Archaeology turns to superconductivity
Aug 6, 2003
Researchers from Israel have developed a new way to date archaeological objects that is based on superconductivity. The new technique relies on measuring the magnetic signal from lead - which was widely used in antiquity - in samples that have been cooled to cryogenic temperatures. The method could be used to date pipes, coins, bottles and other objects (S Reich et al. 2003 New J. Phys 5 99)
Lead is stable in many environments and corrodes only very slowly into lead oxide and lead carbonate. It becomes a superconductor when cooled below 7.2 Kelvin, whereas the corrosion products do not. This means that the magnetization of the lead will be several orders of magnitude higher than that of the corrosion products when the sample is placed in an applied magnetic field at temperatures below 7.2 Kelvin. It is therefore reasonable to assume that the magnetic signal from the sample is coming from the lead only.
Shimon Reich from the Weizmann Institute of Science and two colleagues - Grigori Leitus, a metallurgist, and Sariel Shalev, an archaeologist at the Weizmann Institute and also the University of Haifa - started by measuring the magnetization of small discs of material from different samples. This allowed them to calculate the amount of metallic lead that was present by mass. Next they weighed the samples, which gave them the total mass - the lead plus corrosion products. The difference between these two masses is therefore the mass of the corrosion products alone.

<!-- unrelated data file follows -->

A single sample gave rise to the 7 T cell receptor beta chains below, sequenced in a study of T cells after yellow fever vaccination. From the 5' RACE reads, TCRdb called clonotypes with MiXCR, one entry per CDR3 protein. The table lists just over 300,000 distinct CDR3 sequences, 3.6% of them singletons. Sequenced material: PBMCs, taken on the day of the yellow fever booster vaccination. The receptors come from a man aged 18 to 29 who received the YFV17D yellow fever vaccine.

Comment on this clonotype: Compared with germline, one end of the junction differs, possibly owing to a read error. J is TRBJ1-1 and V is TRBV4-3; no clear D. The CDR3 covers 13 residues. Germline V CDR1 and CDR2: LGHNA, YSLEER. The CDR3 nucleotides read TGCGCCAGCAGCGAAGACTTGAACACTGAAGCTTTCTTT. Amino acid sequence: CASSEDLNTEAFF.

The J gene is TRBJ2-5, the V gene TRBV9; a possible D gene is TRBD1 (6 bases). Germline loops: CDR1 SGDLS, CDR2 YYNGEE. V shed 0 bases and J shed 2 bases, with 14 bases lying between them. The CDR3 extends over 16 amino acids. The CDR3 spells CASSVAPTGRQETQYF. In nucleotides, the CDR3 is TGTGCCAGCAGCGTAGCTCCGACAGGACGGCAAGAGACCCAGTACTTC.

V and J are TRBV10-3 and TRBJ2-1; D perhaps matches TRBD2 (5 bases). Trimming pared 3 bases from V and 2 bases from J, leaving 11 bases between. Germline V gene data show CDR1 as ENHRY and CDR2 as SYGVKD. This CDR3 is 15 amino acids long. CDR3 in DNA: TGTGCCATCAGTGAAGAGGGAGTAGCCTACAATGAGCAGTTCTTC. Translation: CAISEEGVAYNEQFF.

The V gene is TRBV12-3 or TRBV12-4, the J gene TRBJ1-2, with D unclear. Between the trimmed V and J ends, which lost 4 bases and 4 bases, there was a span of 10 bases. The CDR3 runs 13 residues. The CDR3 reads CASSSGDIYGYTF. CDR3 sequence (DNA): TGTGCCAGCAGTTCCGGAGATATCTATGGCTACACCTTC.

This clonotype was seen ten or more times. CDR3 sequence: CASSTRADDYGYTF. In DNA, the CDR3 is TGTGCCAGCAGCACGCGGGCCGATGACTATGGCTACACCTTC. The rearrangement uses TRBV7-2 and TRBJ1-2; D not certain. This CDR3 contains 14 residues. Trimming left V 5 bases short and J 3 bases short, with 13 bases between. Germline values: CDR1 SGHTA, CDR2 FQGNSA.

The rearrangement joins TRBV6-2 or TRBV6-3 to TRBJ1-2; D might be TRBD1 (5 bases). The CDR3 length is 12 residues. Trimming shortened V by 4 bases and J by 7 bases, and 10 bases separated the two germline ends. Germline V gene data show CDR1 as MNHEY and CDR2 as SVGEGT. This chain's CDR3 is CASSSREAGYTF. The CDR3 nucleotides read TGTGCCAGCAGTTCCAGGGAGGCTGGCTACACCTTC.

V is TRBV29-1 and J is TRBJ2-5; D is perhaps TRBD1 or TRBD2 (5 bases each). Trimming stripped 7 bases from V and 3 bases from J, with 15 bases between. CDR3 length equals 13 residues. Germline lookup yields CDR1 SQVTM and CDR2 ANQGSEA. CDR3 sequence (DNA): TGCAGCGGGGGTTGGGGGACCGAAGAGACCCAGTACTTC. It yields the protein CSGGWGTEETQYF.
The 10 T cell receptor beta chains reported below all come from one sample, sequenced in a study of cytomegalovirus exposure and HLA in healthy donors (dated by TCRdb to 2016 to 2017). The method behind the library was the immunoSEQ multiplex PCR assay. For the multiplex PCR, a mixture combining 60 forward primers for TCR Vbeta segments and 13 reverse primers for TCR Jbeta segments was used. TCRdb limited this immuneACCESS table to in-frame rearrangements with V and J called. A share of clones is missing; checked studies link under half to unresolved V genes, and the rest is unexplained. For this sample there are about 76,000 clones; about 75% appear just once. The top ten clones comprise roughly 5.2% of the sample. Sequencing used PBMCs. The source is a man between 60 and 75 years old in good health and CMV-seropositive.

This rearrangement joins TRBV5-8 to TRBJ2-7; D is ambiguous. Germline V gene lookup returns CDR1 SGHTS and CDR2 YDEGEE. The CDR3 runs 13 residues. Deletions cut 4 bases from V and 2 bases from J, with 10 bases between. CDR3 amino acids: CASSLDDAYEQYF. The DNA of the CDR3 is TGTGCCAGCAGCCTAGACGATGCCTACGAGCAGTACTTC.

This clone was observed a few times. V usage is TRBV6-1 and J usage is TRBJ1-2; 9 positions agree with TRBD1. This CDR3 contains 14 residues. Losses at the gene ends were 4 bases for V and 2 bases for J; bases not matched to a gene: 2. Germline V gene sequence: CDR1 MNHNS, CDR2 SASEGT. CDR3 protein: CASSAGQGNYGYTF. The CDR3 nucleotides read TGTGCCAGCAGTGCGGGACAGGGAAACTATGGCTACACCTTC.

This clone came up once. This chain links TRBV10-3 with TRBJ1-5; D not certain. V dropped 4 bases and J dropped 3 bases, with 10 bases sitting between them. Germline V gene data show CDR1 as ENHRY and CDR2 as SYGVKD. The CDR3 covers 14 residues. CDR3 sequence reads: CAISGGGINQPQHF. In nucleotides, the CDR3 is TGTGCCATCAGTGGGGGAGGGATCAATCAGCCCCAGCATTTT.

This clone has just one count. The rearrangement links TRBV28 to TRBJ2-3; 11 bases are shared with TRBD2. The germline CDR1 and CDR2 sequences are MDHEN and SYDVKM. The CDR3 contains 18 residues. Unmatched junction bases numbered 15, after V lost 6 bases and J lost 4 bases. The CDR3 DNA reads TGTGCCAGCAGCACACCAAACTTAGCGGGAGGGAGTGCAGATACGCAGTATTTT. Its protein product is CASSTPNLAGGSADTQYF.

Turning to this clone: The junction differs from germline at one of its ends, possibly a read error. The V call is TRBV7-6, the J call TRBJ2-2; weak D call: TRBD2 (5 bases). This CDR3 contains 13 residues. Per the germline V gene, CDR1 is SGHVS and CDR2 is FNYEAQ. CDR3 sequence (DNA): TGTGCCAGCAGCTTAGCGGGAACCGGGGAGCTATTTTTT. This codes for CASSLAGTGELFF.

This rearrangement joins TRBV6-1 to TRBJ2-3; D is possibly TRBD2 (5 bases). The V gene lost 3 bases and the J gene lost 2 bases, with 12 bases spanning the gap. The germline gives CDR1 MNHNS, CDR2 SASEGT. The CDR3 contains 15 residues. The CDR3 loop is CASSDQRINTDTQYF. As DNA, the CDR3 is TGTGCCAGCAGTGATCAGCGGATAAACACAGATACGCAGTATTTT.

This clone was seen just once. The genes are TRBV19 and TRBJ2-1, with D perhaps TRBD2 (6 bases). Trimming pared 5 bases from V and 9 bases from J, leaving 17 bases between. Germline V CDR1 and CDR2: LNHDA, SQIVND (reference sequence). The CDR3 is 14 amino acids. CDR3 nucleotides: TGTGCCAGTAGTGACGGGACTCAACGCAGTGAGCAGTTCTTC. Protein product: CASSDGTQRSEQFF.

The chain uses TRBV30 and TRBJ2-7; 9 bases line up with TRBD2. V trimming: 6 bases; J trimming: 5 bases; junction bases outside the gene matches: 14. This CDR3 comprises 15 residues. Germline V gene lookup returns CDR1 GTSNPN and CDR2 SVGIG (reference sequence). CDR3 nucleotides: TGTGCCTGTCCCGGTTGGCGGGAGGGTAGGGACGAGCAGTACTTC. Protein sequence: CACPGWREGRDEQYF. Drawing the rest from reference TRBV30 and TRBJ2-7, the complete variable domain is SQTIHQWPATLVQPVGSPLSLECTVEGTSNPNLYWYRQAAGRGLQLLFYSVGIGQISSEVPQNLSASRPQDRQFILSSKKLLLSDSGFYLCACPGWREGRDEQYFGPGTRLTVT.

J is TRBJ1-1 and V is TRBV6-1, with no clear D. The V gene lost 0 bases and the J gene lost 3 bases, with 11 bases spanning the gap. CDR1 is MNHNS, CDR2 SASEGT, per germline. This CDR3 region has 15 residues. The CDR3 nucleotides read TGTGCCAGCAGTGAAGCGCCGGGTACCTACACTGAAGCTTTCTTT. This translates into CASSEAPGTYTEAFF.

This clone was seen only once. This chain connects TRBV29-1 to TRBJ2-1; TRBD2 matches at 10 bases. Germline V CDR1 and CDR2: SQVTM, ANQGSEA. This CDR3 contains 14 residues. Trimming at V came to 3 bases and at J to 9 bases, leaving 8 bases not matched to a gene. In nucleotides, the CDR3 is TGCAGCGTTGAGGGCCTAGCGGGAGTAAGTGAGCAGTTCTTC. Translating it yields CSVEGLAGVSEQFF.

Reich and colleagues then plotted the mass of corrosion product per unit area against ‘archaeological age’ for various well-dated lead samples from the Tel-Dor site in Israel, as well as contemporary data. The Tel-Dor samples include artefacts from the Persian era some 2500 years ago (figure 1) to the Crusader period about 750 years ago. They found that the mass of corrosion product in a sample was directly proportional to its age (figure 2). Therefore, if the mass of corrosion product in a sample can be measured, then its age can be determined from the graph. “Until now, no archaeological method existed that could directly date lead,” said Reich.
The researchers say that their technique is, in principle, non-destructive because the corrosion products need not be mechanically or chemically separated from the lead metal. Moreover, since corrosion increases with time, the relative dating accuracy should improve with the age of the relics being studied.
About the author
Belle Dumé is Science Writer at PhysicsWeb